Suppose $g\colon \mathbb{N}^k \to \mathbb{N}$, $v_1,\ldots,v_r\colon \mathbb{N}^k \to \mathbb{N}^k$ and $h\colon \mathbb{N}^{k+r+1} \to \mathbb{N}$ are all primitive recursive, and define $f\colon \mathbb{N}^{k+1} \to \mathbb{N}$ by $$ \begin{aligned} f(0,\underline{x}) &= g(\underline{x}) \cr f(n+1,\underline{x}) &= h(n, \underline{x}, f(n,v_1(\underline{x})),\ldots, f(n,v_r(\underline{x}))) \end{aligned} $$ (note that for $r=1$ and $v_1$ the identity function, this is precisely a definition by primitive recursion).

If I am not mistaken, $f$ is then primitive recursive as well¹.


  • Does this form of recursion have a name²? (Or if not exactly this, then a more general form which includes the one above and which is satisfied by p.r. functions.)

  • Is there some standard reference for this fact?

  • Is there a proof that isn't horribly tedious (contra the one sketched in footnote 1 below), based on the standard textbook definition of p.r. functions (e.g., as found in Wikipedia)?

  1. Sketch of proof: from $n$ and $x$ we can primitive recursively construct some encoding of the full $r$-ary tree of depth $n$ of values $v_{i_1}(v_{i_2}(\cdots(v_{i_s}(\underline{x}))\cdots))$, since this is requires at most exponentially many computations, and then evaluate $f(i,\underline{y})$ on each node $\underline{y}$ at depth $n-i$ in this tree.

  2. Note: I thought it was “course-of-values” recursion, but “course-of-values” actually refers to the so-to-speak dual case when $f(n,\underline{x})$ refers to $f(i,\underline{x})$ for several different $i<n$ but for the same $\underline{x}$ rather than, as is the case here, $f(n-1,\underline{v})$ for several different $\underline{v}$.

Edit+comment: answering a comment by Saroupille, the $v_i$ take values in $\mathbb{N}^k$ (rather than, as I had initially written, in $\mathbb{N}$). Maybe I should also have allowed $v_i$ bo take $n$ as input in the second formula, but I guess that would be easy to fix anyway. Probably more subtle, and maybe also desirable, is the case where we allow $v_i$ to take expressions in $f(n,\ldots)$ as input — but let me refrain from editing the question any further.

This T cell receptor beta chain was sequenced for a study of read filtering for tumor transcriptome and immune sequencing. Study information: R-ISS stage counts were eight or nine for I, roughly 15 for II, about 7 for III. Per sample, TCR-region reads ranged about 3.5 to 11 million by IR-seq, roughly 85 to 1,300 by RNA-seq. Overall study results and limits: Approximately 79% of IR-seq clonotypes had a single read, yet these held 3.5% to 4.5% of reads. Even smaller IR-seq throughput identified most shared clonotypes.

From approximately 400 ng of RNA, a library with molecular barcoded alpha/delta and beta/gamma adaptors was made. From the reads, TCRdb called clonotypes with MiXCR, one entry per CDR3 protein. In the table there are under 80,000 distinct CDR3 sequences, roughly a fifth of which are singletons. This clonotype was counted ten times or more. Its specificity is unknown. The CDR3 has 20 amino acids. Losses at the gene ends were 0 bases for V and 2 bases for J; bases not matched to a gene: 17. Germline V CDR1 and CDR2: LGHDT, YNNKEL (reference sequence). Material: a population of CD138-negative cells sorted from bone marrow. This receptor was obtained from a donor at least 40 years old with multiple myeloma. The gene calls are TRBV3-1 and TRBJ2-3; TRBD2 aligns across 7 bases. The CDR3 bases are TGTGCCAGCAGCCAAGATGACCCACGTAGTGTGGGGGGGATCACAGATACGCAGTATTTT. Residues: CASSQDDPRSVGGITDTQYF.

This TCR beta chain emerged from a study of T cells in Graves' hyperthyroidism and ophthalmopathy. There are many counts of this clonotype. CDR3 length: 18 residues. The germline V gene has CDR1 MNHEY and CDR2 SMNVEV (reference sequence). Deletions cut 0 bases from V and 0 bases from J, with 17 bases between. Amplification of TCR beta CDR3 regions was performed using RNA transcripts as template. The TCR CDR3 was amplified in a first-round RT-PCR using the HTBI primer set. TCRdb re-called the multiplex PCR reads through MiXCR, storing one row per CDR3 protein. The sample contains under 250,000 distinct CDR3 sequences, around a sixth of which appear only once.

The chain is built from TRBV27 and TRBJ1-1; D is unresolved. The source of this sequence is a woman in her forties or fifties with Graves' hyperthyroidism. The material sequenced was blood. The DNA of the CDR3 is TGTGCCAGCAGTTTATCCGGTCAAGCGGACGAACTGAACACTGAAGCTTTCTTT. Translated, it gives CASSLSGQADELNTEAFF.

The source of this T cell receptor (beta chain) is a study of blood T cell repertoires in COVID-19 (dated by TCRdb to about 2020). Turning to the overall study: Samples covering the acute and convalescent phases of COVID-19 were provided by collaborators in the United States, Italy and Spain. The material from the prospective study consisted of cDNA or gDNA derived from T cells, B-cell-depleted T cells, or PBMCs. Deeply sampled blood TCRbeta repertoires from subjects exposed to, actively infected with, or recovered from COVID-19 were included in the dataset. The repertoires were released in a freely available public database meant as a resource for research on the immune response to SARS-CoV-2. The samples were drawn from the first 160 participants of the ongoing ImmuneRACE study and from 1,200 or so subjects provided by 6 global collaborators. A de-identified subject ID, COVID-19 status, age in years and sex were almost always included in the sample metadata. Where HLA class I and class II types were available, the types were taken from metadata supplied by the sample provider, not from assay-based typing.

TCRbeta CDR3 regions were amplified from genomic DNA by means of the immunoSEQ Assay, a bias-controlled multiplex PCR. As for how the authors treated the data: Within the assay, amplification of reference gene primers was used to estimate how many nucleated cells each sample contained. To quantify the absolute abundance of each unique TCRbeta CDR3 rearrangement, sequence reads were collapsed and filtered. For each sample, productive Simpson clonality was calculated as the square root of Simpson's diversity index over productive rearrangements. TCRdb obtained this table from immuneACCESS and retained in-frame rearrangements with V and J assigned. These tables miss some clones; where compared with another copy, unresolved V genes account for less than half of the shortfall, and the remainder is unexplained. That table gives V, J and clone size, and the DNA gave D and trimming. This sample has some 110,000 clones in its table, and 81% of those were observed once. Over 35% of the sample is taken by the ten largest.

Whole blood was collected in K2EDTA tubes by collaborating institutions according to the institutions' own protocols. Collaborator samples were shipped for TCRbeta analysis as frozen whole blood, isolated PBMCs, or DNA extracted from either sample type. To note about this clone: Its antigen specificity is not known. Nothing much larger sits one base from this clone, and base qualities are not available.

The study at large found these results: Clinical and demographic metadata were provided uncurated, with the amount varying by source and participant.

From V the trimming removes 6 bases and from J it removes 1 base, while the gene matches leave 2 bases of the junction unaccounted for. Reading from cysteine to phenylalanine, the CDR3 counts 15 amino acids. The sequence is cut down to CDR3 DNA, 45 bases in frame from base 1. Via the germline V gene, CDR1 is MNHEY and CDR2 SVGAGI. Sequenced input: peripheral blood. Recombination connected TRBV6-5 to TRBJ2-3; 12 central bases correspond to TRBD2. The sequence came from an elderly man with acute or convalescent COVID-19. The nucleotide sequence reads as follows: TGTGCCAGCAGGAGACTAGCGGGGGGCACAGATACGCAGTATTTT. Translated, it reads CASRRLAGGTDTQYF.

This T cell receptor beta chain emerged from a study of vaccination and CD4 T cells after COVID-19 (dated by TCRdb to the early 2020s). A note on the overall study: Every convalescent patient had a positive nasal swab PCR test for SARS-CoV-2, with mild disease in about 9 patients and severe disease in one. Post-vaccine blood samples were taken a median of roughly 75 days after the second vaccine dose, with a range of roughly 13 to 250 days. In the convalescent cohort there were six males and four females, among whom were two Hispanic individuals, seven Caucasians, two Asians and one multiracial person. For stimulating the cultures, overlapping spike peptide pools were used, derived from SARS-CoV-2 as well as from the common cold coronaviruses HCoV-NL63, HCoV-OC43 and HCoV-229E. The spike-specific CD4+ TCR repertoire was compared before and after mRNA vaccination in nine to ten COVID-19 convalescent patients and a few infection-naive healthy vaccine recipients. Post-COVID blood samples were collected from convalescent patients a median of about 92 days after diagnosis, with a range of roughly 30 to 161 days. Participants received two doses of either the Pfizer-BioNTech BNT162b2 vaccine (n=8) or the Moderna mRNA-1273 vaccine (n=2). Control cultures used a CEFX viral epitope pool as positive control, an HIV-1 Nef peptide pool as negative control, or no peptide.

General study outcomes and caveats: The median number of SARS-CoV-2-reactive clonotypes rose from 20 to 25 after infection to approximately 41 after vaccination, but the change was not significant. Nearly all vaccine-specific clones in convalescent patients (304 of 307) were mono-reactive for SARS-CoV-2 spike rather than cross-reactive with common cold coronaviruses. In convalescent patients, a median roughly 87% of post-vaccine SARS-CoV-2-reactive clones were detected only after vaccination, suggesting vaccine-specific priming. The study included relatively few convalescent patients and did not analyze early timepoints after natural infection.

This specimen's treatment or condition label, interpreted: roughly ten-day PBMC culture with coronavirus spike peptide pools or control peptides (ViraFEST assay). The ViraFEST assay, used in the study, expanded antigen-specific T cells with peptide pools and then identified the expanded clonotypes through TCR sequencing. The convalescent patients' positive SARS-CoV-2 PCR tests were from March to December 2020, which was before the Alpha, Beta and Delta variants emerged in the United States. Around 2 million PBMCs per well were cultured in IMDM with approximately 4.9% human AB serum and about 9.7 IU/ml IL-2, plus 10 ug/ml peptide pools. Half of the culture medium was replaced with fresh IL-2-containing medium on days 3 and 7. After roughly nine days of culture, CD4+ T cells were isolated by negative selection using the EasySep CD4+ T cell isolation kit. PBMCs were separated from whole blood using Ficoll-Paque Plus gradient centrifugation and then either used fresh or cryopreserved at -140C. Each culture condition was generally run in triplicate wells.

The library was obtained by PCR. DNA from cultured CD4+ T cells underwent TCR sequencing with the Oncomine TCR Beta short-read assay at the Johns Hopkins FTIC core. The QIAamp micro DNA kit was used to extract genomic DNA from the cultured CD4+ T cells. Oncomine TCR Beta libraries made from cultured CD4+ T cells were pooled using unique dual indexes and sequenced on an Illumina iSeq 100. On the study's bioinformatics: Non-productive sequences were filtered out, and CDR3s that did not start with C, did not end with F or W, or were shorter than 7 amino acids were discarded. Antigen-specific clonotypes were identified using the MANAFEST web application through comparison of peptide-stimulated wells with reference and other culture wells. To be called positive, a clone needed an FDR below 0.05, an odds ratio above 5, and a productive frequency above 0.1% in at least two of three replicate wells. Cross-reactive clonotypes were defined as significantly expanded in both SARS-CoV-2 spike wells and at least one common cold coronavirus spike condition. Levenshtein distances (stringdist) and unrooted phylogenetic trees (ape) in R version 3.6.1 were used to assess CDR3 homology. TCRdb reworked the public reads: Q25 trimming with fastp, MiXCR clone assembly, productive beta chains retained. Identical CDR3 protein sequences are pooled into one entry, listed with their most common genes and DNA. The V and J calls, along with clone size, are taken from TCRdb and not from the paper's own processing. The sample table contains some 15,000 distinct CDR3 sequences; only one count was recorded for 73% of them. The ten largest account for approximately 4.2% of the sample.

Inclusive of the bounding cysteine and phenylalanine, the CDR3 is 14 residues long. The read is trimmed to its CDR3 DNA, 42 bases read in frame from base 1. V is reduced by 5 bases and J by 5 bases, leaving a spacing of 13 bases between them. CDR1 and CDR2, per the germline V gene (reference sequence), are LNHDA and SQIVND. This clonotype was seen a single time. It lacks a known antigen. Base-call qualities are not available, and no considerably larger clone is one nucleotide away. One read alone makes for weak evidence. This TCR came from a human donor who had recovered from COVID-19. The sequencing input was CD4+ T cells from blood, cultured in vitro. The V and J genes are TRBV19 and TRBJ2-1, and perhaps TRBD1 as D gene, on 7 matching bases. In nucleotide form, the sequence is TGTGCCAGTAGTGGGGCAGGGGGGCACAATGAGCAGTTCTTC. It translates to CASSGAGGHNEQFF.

• $\begingroup$ Is your formula well-typed? Since $f(n,v_1(x))$ is not a natural number but a partial application (except if $k=1$, but I guess this is not the intent). $\endgroup$
    – Saroupille
    Oct 18, 2023 at 6:43
  • $\begingroup$ @Saroupille Fixed (I want $v_i$ to take values in $\mathbb{N}^k$). $\endgroup$
    – Gro-Tsen
    Oct 18, 2023 at 7:23
  • $\begingroup$ You could underline each $v_i$ to emphasise that it is a tuple of functions. $\endgroup$
    – Anupam Das
    Oct 18, 2023 at 11:29
  • $\begingroup$ Using a pairing function, you can just assume $k=1$ without loss of generality. $\endgroup$ Oct 18, 2023 at 11:40
  • $\begingroup$ @EmilJeřábek Agreed, $k$ is very much a red herring here. On the other hand, $r$ is not. $\endgroup$
    – Gro-Tsen
    Oct 18, 2023 at 12:03

1 Answer 1


I would call the scheme you have written unnested type-1 primitive recursion.

First, type-1 primitive recursion allows us to abstract number arguments to define a type-1 function by induction on the (0,succ)-representation of numbers. Referring to your example above we may define $f(n): \mathbb N^k \to \mathbb N$ (think of this as $\lambda \underline x . f(n,\underline x)$) by:

  • $f(0) = g$
  • $f(n+1) = \lambda \underline x . h(n,\underline x, f(n)(\underline{v}_1(\underline x)),\dots,f(n)(\underline {v}_r(\underline x))$.

Higher-type primitive recursion is standard terminology in higher-order computability and proof theory (see e.g. Avigad-Feferman chapter on Dialectica). A priori, type-1 primitive recursion is strictly more powerful than usual (type-0) primitive recursion, as it allows for the definition of the Ackermann-Péter function. However in your scheme, you have no applications of the recursive call to terms including itself. In spirit this is what underlies Kleene's predicative higher primitive recursion (outlined in Section 5.1 of Avigad-Feferman), however you are also allowing multiple instances of the recursive call with compositions during recursion (terminology e.g. from Section 3.4.3 Bellantoni's thesis). I have seen this called unnested recursion (as opposed to nested recursion such as the definition of Ackermann-Péter function). I am not sure how standard this is but, for instance, I have used the terminology in my own papers (e.g. Section 4 of this), and it has seemed non-controversial when communicating about the scheme. With this terminology, by the way, there is no reason not to allow $n$ as a further argument to each $v_i$.

I do not know a proof that primitive recursive functions (PRF) are closed under your scheme other than the one you describe, which seems standard. Note that some simplification could be made by simply prescribing a monotone bounding function (mbf) that is in PRF, as PRF is closed under bounded search. E.g., now assuming $k=1$ for simplicity as Emil suggests, if $b_g,b_h,b_{v_i}$ are mbfs for $g,h,v_i$ respectively, then $b_v = \max (b_{v_1}, \dots, b_{v_r})$ is a mbf for all $v_i$. Now the function you defined is bounded by the mbf $b_f$ given by:

  • $b_f(0 , \underline x) = b_g (\underline x)$
  • $b_f(n+1,\underline x) = b_h (n,\underline x , b_f (n, b_v (\underline x)), \dots, b_f (n,b_v (\underline x)))$

This is an instance of primitive recursion with (single) composition during recursion (cf. Bellantoni). Closure of PRF under this scheme is well-known. E.g. a similar argument is used for Lemma 2.4.4 of Avigad-Feferman, where the function $e$ carries out the sort of 'pre-computation' you describe in your proof sketch.


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